A Physics Major Finds Her Niche in Polyurethane
Name: Kaitlyn Tautkus-Berry
Occupation: Technical Service Representative
Kaitlyn Tautkus-Berry’s career path leading her to the polyurethane industry is an interesting one. It began with a love of high school physics that she turned into a college degree.
Today, Kaitlyn works as a Technical Services Representative at Covestro, where she serves as the primary tech service expert for rigid, insulating foam used in non-appliance rigid application areas. That means she works with polyurethane that goes into products like entry doors, garage doors, refrigerators and more. In her role, she assists clients with troubleshooting. She also helps them predict any technical difficulties that may arise with their process equipment.
“When I first began working in the polyurethane field,” she says, “I had a general idea that polyurethane involved chemicals. Beyond that, I was very naïve about what polyurethane truly meant. I had no idea how much it touches our daily lives in things like our cars, our mattresses and our furniture.”
An Education in Physics
When Kaitlyn was a student in high school, she discovered a passion for physics. It was a teacher, who spent time as a scientist in the private sector before settling into teaching, that helped build her enthusiasm by demonstrating physics’ practical application.
“That teacher, she brought something unique to teaching because of her experience. Through her, I learned valuable skills — like problem-solving — that had application not just in math but also in real-world scenarios.”
As Kaitlyn progressed into her undergraduate years, an astrophysics professor introduced her to the application side, or what she calls the “more engineering and less theoretical-minded” side of physics.
Looking back, she sees parallels between what she learned in those undergraduate physics classes and her role now working in the chemical field — noting that she is an enthusiast of the application side of all sciences.
Getting Her Sciences Career Started
Soon after she graduated, Kaitlyn searched for a job in Pittsburgh. Having attended school just north of the city, she had fallen in love with the area.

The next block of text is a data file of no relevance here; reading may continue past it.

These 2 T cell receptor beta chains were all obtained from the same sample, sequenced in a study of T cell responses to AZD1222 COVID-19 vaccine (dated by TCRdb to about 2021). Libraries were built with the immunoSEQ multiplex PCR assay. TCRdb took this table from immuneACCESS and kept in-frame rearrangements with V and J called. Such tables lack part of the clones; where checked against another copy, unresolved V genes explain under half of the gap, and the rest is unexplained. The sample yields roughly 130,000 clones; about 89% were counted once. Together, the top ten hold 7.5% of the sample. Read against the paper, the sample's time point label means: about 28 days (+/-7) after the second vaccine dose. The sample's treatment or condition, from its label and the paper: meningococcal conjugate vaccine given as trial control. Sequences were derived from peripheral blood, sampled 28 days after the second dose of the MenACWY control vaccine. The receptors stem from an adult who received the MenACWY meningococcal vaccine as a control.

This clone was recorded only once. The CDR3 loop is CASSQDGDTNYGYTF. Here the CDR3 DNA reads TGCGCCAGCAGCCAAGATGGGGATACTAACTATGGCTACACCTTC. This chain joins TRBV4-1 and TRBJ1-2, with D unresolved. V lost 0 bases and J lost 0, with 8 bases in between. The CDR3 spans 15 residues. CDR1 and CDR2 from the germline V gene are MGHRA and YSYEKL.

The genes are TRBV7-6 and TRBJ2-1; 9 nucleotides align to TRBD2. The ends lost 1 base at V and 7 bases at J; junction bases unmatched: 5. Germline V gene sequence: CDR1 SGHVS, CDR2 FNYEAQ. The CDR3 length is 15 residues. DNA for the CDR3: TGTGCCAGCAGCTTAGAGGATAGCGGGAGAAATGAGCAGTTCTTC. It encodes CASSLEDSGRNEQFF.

“It’s just so pretty here,” she says, “and with so many big companies around, there’s no shortage of opportunities for science majors.”
Kaitlyn’s first few roles were contractor positions, working as an R&D laboratory technician. She worked on experiments aimed at furthering knowledge on the topic of film coatings on glass substrates.
In looking for a permanent position, Kaitlyn cast a wide net. “I always tell my friends that you don’t know if you don’t try.”
That enthusiasm led her to apply for a position outside of her comfort zone with Covestro. Despite having little experience in chemistry, she landed the job.
The hiring team liked her experience working in factory settings and organizing large-scale experiments. Plus, her warm personality assured them she was a people person — and that she would be successful working closely with clients on problem-solving issues.
A Passion for Travel and Meeting New People
For Kaitlyn, some of the biggest perks of the job involve traveling and meeting new people. Her role often requires her to be on the ground at a client’s facility, where she can diagnose a situation and work more closely to better understand and assess a client’s needs.
Over the past 18 months, she’s logged thousands of miles, traveling to places like Montreal, San Francisco and Pensacola, FL.
Challenges for the Polyurethane Industry
As Kaitlyn progresses in her career, she believes issues of diversity will become more critical to the polyurethane industry. Hiring people from a wealth of different backgrounds and experiences will only help to push the industry forward, she says.
In her opinion, the lack of diversity is less as an indictment of recruitment practices and is more symptomatic of the need to reach a wider range of students at a younger age.
To alleviate the deficit in the diversity of qualified candidates, she and her coworkers work with middle and high schools in their local Pittsburgh area. Together, they speak to students about the professional opportunities that exist in the fields of math and science.
Solving Problems for the World
In the coming years, Kaitlyn sees the polyurethane industry as being key to helping solve the world’s plastic waste problem.
“Sustainability is a huge goal that we should be pushing towards and working for – especially in the chemical industry,” she says.
As the challenges of sustainability and the creation of a circular economy become even more crucial, she says Covestro, her company, is committed to furthering the United Nations’ 17 Sustainable Development Goals — focusing on issues like clean water, sanitation and climate change.
By 2025, 80 percent of Covestro’s R&D project spending will be in areas targeted toward achieving the UN’s Sustainable Development Goals.
A Focus on the Future
Over the next several years, Kaitlyn plans to stay a technical services representative and grow in her role. Her main goal she says is to keep learning and developing professionally in her field of expertise.
“Learning and enriching yourself, these are the things that contribute to long-term happiness,” she says.
Some of the more veteran workers in Katilyn’s department have been there for 20 to 30 years. She hopes to flourish and have the same longevity as those colleagues and to reap the benefit of their knowledge and experience.